Periódicos Brasileiros em Medicina Veterinária e Zootecnia

p. 819-825

Preemptive analgesia effects of Ketamine in patients undergoing surgery. A meta-analysis

Yang, LiqiaoZhang, JianweiZhang, ZhengZhang, ChengmiZhao, DiLi, Jingjie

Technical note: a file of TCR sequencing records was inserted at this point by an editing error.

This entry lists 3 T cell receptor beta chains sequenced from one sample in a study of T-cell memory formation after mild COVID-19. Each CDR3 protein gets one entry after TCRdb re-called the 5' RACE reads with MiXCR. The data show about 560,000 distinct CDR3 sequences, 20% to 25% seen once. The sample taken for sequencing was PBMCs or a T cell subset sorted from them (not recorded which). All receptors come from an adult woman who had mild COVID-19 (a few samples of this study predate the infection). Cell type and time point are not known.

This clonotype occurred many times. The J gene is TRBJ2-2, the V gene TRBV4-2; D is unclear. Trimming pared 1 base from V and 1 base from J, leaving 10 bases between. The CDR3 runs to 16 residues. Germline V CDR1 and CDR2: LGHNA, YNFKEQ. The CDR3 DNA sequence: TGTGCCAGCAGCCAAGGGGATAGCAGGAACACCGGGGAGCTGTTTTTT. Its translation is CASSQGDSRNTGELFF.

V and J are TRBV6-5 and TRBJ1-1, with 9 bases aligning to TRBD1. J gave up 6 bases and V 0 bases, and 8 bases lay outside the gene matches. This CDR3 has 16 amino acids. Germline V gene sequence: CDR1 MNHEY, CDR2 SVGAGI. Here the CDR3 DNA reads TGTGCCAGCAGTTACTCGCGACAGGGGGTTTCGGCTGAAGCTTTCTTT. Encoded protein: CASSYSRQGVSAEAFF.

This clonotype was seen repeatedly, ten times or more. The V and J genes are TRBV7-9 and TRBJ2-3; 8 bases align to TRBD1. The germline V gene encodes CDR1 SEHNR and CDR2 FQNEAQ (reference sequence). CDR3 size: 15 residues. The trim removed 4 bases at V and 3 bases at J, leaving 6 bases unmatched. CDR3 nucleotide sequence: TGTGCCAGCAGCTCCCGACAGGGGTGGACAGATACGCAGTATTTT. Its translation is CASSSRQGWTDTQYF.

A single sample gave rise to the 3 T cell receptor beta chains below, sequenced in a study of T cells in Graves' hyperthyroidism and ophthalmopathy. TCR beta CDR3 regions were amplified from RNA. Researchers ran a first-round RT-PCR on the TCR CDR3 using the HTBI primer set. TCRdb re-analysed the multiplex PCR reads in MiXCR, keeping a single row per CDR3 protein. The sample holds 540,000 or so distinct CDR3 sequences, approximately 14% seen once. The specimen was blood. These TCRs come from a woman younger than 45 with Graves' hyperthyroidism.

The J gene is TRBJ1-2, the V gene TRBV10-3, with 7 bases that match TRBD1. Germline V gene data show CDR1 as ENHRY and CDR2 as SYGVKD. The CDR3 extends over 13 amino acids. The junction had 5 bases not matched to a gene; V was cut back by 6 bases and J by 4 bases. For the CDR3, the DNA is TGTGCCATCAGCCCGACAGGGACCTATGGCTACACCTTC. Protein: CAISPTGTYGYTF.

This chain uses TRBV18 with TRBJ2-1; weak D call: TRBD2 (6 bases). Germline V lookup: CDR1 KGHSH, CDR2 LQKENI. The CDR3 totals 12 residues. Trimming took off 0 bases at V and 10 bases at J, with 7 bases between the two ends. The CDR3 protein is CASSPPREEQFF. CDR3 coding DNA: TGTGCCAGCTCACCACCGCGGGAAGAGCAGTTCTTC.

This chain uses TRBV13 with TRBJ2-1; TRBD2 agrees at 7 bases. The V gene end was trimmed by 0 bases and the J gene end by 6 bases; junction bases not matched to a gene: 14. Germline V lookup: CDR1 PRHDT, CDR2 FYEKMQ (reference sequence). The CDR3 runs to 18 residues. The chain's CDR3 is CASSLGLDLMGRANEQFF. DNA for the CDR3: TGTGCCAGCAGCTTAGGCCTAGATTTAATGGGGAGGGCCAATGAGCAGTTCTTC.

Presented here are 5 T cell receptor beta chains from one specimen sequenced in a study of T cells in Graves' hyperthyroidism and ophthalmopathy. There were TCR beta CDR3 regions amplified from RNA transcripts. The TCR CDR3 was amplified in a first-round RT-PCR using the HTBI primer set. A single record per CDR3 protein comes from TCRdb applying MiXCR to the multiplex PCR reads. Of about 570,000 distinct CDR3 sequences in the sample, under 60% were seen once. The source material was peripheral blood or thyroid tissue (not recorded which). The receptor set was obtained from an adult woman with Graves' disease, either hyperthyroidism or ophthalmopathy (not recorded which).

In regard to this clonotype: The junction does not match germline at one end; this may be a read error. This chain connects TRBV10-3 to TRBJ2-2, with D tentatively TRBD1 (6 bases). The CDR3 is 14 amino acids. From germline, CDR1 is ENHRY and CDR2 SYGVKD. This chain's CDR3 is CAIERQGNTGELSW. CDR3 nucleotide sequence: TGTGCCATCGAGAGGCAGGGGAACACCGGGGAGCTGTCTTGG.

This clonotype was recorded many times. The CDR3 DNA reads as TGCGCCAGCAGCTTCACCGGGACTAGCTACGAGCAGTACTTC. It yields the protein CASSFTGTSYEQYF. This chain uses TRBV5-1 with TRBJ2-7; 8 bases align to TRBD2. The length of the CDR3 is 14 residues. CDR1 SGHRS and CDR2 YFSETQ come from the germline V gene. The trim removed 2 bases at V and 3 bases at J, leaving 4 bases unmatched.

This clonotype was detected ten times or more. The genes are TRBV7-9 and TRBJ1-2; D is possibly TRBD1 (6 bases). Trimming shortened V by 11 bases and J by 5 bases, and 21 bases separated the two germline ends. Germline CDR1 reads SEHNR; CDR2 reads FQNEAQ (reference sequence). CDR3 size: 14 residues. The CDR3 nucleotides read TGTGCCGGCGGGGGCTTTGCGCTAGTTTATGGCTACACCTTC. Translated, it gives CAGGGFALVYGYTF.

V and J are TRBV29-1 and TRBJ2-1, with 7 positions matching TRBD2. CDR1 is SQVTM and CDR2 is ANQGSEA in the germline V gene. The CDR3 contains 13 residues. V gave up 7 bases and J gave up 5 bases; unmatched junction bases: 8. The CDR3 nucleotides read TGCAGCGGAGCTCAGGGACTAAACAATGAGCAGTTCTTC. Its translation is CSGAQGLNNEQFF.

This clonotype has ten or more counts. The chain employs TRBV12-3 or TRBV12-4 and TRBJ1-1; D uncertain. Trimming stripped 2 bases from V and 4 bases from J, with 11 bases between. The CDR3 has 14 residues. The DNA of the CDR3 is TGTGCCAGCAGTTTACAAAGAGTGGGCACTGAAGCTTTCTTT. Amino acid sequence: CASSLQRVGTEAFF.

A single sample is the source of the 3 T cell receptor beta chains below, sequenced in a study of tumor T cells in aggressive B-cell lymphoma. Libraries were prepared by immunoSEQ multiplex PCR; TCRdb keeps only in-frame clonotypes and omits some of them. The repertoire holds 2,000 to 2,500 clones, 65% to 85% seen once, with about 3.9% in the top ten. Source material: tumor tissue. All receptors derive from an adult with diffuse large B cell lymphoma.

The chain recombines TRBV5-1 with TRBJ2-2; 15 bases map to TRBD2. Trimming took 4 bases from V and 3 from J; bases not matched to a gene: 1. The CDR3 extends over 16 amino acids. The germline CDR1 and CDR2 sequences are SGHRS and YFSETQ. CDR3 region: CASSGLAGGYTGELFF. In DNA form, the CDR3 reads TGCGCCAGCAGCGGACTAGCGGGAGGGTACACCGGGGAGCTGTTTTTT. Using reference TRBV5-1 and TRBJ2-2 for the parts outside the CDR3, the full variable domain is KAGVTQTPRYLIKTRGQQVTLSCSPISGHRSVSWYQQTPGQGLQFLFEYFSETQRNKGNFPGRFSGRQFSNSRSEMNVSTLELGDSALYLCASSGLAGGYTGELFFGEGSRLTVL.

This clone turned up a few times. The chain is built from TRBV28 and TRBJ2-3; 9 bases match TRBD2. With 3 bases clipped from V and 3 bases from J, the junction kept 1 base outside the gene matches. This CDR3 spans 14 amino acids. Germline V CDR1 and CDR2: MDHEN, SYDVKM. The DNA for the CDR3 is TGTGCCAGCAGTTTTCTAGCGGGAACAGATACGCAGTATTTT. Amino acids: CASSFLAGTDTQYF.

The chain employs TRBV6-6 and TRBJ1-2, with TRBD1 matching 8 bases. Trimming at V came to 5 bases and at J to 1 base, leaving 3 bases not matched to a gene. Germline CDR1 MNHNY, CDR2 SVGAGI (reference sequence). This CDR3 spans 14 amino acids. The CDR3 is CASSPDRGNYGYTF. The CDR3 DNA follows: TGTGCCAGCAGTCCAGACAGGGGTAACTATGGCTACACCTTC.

PURPOSE:To evaluate the preemptive analgesia effects of ketamine for postoperative pain.METHODS:PubMed, EMBASE and Cochrane Library were searched to identify randomized controlled trials (RCTs) involved in ketamine for preemptive analgesic up to March 2013. The relative risk (RR) or mean difference (MD) as well as the confounding 95% confidence interval (CI) were calculated by the Revman 5.0 software.RESULTS:A total of five studies including 266 patients were included in this meta-analysis. Overall, ketamine could reduce the postoperative morphine consumption and significantly prolong the time to first analgesic (p < 0.00001, MD = 0.91, 95% CI: 0.56 to 1.26). However, there was no significant difference in indicators of nausea and vomiting (p = 0.87, RR = 1.04, 95% CI: 0.67 to 1.60), surgical time (p = 0.41, MD = -2.13, 95% CI: -7.21 to 2.95) and anesthetic time (p = 0.53, MD = -1.54, 95% CI: -6.34 to -3.26) between ketamine and control group.CONCLUSIONS:Ketamine was able to accomplish some preemptive analgesic effects of reducing postoperative morphine consumption and prolonging the time to first analgesic. Meanwhile, ketamine was as safe as physiological saline in side effects of nausea and vomiting.(AU)

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